[ C preprocessor define for value of a given type where every byte is 0xFF? ]
Let's say there's a data type defined as such:
typedef int my_integer_type;
Somewhere else, there exists code like this
#define MAX_MY_INTEGER_TYPE 0xFFFFFFFF
However, if my_integer_type later is changed to 8 bytes instead of 4, MAX_MY_INTEGER_TYPE will need to be updated as well. Is there a way for MAX_MY_INTEGER_TYPE to be a bit smarter, to basically represent the number of bytes in my_integer_type all set to 0xFF?
I realize there are other traditional ways to get the maximum integer size (like here: maximum value of int), but my actual use case is a bit more complex and I cannot apply those solutions.
You can calculate the maximum size of an integer like using bit-wise operations.
For an unsigned integer you can do it like this:
const unsigned int MAX_SIZE = ~0;
or, you can do it like this if your compiler does not complain:
const unsigned int MAX_SIZE = -1;
For your particular case, it seems you want to be able to calculate the maximum value of a signed type. Assuming the sign is calculated using 2's complement (as is in most systems), you can use this methods:
const my_integer_type MAX_MY_INTEGER_TYPE = ~((my_integer_type)1 << (sizeof(my_integer_type) * CHAR_BIT) - 1);
So, what I do here is calculate the size of the type. Whatever the size is, I'm going to subtract 1 from that. I use the resulting number to shift a 1 to the left most position. Then I invert the whole thing.
Let's say that my_integer_type is 1 bytes. That is 8 bits, meaning that the shift amount is 7. I take the 1 and shift it. The result of the shift looks like this:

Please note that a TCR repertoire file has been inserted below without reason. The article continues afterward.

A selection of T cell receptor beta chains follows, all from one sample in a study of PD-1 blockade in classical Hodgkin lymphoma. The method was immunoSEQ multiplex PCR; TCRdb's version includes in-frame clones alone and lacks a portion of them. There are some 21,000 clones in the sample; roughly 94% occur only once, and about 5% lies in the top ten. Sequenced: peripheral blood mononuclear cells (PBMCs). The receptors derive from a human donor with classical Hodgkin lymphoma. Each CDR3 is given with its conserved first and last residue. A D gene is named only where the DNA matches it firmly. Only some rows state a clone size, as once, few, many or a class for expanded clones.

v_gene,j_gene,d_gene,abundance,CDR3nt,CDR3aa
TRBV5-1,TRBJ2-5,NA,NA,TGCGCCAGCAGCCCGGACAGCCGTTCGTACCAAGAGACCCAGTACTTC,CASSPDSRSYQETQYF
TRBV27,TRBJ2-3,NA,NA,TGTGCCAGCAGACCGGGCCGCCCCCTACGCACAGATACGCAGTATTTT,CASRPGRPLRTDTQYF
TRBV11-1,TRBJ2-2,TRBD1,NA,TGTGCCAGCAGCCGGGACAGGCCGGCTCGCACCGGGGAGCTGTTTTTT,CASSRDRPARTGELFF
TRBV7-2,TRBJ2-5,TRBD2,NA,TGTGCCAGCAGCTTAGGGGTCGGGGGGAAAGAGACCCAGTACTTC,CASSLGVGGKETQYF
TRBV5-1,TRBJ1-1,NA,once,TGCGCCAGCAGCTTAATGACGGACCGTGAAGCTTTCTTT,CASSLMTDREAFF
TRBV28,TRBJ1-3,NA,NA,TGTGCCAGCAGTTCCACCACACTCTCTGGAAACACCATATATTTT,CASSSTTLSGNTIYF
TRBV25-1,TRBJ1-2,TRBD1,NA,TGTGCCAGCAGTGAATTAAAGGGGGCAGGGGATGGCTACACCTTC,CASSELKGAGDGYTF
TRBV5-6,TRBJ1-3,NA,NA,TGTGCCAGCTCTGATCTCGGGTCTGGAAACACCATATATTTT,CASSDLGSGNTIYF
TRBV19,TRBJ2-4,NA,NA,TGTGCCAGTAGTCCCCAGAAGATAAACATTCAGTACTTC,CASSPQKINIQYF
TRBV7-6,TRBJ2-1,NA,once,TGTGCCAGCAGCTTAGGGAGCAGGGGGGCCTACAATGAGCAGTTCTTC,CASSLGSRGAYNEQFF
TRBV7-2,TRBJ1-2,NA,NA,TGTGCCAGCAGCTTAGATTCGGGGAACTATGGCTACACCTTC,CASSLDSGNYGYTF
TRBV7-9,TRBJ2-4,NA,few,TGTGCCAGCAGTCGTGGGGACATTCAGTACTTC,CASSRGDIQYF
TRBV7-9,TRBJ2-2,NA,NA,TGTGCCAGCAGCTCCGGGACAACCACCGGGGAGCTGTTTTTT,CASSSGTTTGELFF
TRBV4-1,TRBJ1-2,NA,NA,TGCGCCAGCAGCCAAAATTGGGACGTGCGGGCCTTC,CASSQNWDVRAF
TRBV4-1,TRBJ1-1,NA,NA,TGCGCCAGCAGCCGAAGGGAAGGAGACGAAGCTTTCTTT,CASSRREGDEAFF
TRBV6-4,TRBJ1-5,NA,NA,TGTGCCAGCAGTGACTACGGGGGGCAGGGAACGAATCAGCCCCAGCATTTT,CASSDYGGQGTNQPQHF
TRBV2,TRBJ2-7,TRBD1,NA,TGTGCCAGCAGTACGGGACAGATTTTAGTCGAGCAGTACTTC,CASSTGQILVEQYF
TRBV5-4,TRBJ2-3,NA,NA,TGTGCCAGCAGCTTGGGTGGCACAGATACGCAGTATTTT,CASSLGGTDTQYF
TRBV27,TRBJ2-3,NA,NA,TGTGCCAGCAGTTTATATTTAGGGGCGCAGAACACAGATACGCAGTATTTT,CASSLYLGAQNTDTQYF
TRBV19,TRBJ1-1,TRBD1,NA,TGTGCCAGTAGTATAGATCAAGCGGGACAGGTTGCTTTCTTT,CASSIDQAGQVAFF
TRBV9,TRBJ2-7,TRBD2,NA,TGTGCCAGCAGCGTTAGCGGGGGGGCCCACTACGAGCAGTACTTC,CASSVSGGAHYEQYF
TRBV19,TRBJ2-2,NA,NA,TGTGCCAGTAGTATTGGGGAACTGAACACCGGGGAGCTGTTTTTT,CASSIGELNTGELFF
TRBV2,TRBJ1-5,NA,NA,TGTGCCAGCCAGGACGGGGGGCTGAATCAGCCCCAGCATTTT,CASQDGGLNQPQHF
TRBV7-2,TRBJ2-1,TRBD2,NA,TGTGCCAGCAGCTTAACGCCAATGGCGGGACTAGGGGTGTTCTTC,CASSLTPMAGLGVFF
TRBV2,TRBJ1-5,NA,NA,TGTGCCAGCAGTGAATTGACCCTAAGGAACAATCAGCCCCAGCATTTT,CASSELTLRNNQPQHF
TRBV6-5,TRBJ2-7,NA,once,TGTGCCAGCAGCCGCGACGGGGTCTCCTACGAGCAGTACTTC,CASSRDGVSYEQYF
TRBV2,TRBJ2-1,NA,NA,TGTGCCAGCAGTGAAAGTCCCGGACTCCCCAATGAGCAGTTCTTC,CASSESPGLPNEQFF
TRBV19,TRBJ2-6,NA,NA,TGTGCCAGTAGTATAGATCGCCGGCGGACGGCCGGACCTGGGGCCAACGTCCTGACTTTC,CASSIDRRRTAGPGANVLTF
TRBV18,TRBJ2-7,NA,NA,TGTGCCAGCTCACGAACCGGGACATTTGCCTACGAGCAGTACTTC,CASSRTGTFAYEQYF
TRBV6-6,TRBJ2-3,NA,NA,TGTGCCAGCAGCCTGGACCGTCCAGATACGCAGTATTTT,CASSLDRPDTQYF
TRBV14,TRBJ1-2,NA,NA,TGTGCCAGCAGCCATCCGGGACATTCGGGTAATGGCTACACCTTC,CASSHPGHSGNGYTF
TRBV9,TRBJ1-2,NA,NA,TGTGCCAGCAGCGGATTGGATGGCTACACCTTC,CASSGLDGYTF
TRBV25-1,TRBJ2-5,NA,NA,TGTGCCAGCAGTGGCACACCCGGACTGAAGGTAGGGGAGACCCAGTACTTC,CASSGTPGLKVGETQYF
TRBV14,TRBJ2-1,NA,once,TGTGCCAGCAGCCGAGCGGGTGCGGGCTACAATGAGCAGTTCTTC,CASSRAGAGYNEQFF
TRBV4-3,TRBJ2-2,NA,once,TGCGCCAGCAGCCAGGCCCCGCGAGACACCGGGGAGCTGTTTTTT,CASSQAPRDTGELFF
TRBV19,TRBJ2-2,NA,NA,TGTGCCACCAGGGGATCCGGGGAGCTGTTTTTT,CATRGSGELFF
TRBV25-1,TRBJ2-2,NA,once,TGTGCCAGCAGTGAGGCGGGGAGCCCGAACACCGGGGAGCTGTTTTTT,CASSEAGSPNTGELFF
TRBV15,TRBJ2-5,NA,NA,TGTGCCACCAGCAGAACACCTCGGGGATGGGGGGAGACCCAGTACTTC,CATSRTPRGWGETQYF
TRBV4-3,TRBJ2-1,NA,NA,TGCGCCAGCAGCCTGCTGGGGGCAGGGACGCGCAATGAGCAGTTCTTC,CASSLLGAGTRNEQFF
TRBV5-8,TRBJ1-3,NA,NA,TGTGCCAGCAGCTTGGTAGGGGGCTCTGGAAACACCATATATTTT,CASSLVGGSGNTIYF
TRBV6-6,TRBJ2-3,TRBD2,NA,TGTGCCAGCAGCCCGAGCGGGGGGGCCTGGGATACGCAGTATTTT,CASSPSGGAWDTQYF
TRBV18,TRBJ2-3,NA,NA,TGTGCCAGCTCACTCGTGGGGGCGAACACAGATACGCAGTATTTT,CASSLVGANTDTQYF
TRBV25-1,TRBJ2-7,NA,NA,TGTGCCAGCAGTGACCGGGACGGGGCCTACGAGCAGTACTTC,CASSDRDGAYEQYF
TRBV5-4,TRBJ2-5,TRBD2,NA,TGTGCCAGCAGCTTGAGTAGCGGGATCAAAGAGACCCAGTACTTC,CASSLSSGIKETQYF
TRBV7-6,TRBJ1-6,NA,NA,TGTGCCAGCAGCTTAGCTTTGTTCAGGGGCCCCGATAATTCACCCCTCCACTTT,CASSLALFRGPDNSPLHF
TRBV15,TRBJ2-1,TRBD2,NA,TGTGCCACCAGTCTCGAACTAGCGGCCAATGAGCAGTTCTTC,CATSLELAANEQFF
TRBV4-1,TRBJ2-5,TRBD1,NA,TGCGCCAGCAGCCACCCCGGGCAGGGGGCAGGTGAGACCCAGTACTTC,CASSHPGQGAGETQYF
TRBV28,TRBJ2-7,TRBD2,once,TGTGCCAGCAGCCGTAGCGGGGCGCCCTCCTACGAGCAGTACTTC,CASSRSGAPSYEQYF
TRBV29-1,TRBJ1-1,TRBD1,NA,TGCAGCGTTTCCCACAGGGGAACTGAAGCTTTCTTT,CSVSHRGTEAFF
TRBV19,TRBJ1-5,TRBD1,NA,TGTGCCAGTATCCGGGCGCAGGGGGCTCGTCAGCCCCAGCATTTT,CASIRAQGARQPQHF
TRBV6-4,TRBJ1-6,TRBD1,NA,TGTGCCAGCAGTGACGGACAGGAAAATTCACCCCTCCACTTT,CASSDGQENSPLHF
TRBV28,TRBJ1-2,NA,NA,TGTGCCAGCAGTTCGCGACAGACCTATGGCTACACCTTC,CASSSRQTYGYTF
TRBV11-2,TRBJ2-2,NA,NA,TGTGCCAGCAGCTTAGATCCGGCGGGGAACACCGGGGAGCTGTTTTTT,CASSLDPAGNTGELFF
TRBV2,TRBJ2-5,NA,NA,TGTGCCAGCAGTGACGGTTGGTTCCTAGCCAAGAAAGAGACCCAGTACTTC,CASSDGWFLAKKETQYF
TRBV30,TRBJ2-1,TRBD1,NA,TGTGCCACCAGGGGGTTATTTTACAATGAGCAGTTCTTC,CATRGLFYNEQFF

0x80. When you invert it, you get this:
0x7f. And that is the maximum value (of course, assuming it uses 2's complement).
Note that I did not used the preprocessor. Unfortunately, the preprossor is a simple find and replace tool that is not aware of types in C. So, you'll have to use constants.
No, for signed integer types there is basically no way to calculate the maximum values for the type. This is the main reason why all the predefined
MAX-macros such as
INT_MAX exist. To avoid the maintenance problem you could go the other way round
#include <limits.h> #define MY_INTEGER_TYPE_MAX 0xFFFF...FFF // whatever number of 'F' you chose #if MY_INTEGER_TYPE_MAX <= SCHAR_MAX typedef signed char my_integer_type; #elsif MY_INTEGER_TYPE_MAX <= SHRT_MAX typedef signed short int my_integer_type; #elsif MY_INTEGER_TYPE_MAX <= INT_MAX typedef signed int my_integer_type; #elsif MY_INTEGER_TYPE_MAX <= LONG_MAX typedef signed long int my_integer_type; #elsif MY_INTEGER_TYPE_MAX <= LLONG_MAX typedef signed long long int my_integer_type; #else typedef intmax_t my_integer_type; #endif
You see that it is not a very long list of cases that you have to differentiate.
Not clear is OP wants "every byte is 0xFF" or the maximum integer value.
1) [Edit] Assuming "every byte is 0xFF" is OP's goal, @Eric Postpischil idea is sound and simple
// Better name: MY_INTEGER_TYPE_ALL_BITS_SET #define MAX_MY_INTEGER_TYPE (~ (my_integer_type) 0)
2) Interesting OP is asking for "value of a given type where every byte is 0xFF?" and then proceeds to call it "MAX_MY_INTEGER_TYPE". This does sound like an
unsigned as the maximum
signed value is rarely (if ever) "every byte is 0xFF". Using
-1 as suggested by @H2CO3 looks good.
#define MAX_MY_INTEGER ((my_integer_type) 0 - 1).
3) Not yet answered: if OP wants max value and
my_integer_type could be signed (and not assuming 2's complement).